---- — Of my five children, one is in Australia for a year, one is at Purdue University, one is at IU, and the other two are still young enough to be safely home with Mommy. Thanksgiving was my first holiday to experience the joy of welcoming two kids home, while at the same time battling the melancholy that settled into my heart due to one child not celebrating with us at all.
Our Thanksgiving crowd was small this year — only 26 total, counting immediate family, old friends, three new friends that I’d never before met, and my dad’s fiancée, whom I had met once during a tornado. Two of our guests were from China, so I think we win the distance award. We also had the privilege of visiting, via Facetime, with a friend stationed in Yemen. And we spent the day texting videos and pictures to Australia, so, all in all, our Thanksgiving celebration had a real international flair. This was enhanced by our Syrian friend’s annual contribution of homemade hummus and Tabbouleh. I imagine my kids might be the only ones in Boone County, who eagerly anticipate the appearance of these dishes alongside the turkey and stuffing.
Even though the guest list was shorter this year, the amount of work is basically the same as when we feed a crowd of 60. This means I need all hands on deck. Seeing as one pair of hands was “Down Under,” and two pairs are just learning the art of potato peeling, that left a bit more work for the “home from college” kids. But we worked together, in mostly joyous harmony, only occasionally diverging into irritated remarks of, “But you said when I was done slicing the cranberry sauce I could take a shower!”In the absence of my child who actually knows where everything goes in the kitchen cabinets, I was forced to call upon my 19-year-old son to put away the groceries. I knew this meant I would spend a little extra time searching for things, but I figured the trade-off was worth not having groceries sitting about when the guests arrived.
It’s kind of like a scavenger hunt. Where might I find a box of Equal sweetener packets? With the baking items? With the teas and coffee? How about in the cabinet with the vitamins, Benadryl and Tylenol? Ding! Ding! Ding!The same thing happens when I ask him to help with the dishes. Currently, I see three bread pans tucked up on the shelf next to my cookbooks; my antique pedestal bowl sitting cock-eyed on top of the cabinet; and wherever he stashed my Crock-Pot is likely to be its final resting place, because I can’t find it anywhere.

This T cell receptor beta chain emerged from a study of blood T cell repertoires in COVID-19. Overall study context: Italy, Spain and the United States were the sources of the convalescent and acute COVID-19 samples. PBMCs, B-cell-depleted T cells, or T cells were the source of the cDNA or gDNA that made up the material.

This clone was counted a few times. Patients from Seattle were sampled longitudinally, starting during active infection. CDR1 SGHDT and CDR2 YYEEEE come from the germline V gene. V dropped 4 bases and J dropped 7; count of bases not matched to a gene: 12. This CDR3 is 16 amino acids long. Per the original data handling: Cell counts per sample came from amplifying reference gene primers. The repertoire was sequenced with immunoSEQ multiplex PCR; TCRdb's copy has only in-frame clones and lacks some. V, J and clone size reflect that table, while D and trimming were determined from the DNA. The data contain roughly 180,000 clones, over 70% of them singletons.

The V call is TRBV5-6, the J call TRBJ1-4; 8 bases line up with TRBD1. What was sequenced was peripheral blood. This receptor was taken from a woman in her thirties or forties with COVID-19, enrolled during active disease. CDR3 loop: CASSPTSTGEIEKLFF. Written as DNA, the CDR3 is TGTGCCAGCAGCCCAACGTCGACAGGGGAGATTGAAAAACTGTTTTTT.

So, it came as no surprise that once he went back to Purdue, I had a bit of trouble locating things. Sunday night, I decided to get a jump start on what was sure to be a difficult Monday morning. Rousing the little ones after a long holiday weekend and getting them off to school, is always a challenging task. I figured packing their lunches the night before would give me a little extra time to repeatedly adjust the toe seam in my daughter’s sock, and coerce my son into using toothpaste on his toothbrush. The only problem was, I couldn’t find the potato chips.I distinctly remembered that during my Black Friday shopping at Sam’s Club, I had purchased one each of Ruffles, Tostitos, Doritos and Fritos. Four huge bags of chips had seemingly disappeared into thin air. I triple checked the snack cabinet, which isn’t even technically large enough to hold all four bags. I searched the cereal cabinet, on top of the fridge, behind the washing machine, under beds and in the bathroom closet.
Finally, I gave up and texted son to ask. Answer? The chips are at his apartment. Gee. I never thought to look there.I had a good laugh, but couldn’t help but think how nice it will be when my Aussie daughter finally returns home. I love all of my kids, but there’s just something about a girl who knows where everything goes.
Truitt is an author, speaker and mother of five. Find her on Facebook (Ginger Truitt-Author) and Twitter (@GingerTruitt), or contact her through www.gingertruitt.com.